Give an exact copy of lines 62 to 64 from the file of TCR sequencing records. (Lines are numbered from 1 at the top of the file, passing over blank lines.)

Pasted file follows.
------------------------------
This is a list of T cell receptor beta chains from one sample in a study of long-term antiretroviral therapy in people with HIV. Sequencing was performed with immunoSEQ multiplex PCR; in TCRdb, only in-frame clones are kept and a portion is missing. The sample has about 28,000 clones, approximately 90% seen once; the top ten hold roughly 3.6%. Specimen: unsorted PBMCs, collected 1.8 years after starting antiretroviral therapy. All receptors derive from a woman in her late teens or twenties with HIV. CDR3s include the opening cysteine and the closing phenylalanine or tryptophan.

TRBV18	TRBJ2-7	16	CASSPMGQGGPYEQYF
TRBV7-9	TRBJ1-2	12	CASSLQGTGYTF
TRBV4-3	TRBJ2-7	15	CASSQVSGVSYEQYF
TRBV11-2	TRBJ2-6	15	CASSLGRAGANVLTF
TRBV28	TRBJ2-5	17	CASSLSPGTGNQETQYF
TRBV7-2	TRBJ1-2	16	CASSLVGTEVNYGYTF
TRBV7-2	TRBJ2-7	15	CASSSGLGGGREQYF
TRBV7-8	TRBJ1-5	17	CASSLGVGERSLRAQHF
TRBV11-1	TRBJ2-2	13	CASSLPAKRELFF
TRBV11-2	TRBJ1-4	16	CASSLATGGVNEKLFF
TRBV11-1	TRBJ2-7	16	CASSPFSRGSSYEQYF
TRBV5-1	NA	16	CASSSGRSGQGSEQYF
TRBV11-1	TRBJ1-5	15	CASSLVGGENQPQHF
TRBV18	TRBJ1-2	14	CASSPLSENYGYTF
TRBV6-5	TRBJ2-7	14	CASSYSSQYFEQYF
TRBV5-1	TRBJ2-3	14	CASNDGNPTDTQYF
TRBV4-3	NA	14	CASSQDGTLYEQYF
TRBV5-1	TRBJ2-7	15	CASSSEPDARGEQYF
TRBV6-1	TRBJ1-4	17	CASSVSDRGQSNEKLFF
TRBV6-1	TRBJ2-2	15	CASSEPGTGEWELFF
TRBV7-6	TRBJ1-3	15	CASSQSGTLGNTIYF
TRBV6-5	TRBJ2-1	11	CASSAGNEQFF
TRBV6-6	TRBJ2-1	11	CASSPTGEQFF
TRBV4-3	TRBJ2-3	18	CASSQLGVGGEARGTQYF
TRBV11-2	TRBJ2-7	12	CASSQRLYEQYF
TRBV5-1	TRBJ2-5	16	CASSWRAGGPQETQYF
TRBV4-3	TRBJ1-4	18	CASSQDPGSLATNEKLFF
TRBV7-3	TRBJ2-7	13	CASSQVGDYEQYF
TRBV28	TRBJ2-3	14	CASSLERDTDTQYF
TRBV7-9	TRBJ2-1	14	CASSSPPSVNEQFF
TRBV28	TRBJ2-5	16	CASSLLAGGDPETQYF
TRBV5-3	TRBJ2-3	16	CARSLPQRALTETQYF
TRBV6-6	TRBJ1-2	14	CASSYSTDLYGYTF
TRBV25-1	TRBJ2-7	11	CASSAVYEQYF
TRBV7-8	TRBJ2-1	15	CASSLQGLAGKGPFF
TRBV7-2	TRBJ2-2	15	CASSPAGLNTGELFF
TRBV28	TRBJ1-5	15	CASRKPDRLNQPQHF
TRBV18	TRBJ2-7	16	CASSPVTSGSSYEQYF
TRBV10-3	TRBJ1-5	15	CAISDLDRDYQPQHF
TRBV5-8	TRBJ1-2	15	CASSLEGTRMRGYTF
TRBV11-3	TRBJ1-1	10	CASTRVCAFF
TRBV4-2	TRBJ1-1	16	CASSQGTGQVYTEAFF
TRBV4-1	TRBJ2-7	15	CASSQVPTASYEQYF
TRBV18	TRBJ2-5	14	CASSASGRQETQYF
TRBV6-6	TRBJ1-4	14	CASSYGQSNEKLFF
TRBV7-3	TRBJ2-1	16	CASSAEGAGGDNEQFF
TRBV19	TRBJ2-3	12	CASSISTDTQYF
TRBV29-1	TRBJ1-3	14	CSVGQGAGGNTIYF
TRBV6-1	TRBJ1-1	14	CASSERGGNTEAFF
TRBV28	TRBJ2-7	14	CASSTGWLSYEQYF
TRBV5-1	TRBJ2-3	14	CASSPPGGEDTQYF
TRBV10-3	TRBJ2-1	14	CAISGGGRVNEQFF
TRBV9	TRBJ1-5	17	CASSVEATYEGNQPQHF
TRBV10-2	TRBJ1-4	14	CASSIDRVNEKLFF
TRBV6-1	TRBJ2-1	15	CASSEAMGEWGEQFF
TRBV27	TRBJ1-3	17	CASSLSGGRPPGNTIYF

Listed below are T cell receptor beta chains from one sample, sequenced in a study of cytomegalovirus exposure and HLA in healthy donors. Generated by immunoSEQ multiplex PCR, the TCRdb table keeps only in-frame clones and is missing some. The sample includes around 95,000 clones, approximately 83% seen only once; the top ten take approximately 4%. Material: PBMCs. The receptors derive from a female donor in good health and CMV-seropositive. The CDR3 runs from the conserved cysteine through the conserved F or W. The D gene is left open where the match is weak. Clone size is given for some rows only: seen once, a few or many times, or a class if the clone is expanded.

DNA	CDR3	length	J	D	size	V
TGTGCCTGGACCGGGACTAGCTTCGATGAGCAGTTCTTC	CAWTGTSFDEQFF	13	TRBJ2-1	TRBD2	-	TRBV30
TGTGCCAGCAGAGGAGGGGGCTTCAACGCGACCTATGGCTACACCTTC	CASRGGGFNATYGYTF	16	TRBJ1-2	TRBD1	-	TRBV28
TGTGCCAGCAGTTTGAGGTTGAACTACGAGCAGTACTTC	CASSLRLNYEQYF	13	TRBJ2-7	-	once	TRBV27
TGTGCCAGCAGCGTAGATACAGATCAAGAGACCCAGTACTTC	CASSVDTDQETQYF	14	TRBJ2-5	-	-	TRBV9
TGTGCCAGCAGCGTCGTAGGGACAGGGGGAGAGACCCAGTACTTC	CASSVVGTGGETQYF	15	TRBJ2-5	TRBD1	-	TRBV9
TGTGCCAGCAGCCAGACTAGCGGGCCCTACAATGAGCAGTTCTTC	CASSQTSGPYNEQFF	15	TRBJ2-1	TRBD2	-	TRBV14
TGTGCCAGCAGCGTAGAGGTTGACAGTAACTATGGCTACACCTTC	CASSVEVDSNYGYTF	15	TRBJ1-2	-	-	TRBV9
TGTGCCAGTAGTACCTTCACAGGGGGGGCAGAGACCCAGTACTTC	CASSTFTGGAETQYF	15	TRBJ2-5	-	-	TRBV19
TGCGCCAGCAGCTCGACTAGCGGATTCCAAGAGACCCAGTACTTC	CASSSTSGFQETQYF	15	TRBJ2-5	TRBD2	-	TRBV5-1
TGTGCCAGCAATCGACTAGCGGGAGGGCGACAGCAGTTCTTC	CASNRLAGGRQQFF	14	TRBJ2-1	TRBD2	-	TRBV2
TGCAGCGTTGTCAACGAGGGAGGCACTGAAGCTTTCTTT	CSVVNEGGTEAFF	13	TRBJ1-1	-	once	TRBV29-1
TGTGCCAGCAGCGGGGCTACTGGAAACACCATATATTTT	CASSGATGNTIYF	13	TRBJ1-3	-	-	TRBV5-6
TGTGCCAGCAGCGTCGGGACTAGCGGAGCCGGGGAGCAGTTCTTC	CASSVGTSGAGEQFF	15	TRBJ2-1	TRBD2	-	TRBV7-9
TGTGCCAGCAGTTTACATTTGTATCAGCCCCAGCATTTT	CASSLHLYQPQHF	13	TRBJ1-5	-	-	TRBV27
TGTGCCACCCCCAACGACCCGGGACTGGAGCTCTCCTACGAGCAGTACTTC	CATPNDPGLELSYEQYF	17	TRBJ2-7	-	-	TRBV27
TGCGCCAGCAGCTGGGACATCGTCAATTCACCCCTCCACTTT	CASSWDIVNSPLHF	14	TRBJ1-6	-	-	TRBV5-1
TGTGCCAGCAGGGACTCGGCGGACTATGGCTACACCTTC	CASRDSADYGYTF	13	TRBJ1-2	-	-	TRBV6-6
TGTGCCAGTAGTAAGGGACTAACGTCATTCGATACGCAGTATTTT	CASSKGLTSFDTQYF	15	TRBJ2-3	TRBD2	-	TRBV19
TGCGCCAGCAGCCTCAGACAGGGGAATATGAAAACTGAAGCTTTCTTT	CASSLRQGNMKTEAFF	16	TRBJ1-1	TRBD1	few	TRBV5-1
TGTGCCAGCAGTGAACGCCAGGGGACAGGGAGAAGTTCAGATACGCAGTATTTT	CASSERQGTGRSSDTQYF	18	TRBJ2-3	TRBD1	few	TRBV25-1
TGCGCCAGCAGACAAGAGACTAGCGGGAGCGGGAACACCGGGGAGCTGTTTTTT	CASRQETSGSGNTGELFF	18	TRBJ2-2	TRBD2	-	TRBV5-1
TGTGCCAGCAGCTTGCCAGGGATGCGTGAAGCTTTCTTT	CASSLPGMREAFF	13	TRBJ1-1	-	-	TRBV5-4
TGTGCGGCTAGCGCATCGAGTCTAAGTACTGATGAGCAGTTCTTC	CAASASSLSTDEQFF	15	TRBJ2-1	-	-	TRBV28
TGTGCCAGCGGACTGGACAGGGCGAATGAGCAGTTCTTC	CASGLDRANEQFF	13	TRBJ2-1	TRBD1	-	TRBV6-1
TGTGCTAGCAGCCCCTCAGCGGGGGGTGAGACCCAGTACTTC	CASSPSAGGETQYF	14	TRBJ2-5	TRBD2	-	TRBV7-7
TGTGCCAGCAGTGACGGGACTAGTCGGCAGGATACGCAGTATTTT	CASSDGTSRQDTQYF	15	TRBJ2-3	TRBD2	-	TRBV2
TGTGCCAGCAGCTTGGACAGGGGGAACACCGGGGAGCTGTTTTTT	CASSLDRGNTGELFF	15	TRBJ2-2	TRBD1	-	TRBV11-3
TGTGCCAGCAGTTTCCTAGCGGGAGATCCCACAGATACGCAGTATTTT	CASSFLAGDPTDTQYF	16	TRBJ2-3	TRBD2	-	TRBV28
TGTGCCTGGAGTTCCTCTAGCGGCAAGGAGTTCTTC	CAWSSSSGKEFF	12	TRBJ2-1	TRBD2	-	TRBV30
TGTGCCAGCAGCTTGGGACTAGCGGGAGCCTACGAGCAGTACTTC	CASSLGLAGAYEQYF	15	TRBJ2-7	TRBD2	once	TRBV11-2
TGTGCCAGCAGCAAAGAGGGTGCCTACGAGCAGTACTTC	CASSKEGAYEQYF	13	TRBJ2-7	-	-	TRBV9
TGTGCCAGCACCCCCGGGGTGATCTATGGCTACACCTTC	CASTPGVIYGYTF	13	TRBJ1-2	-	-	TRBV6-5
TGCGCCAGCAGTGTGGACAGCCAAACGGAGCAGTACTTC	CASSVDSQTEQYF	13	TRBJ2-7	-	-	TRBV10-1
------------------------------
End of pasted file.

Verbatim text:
TGTGCCAGCAGTTTGAGGTTGAACTACGAGCAGTACTTC	CASSLRLNYEQYF	13	TRBJ2-7	-	once	TRBV27
TGTGCCAGCAGCGTAGATACAGATCAAGAGACCCAGTACTTC	CASSVDTDQETQYF	14	TRBJ2-5	-	-	TRBV9
TGTGCCAGCAGCGTCGTAGGGACAGGGGGAGAGACCCAGTACTTC	CASSVVGTGGETQYF	15	TRBJ2-5	TRBD1	-	TRBV9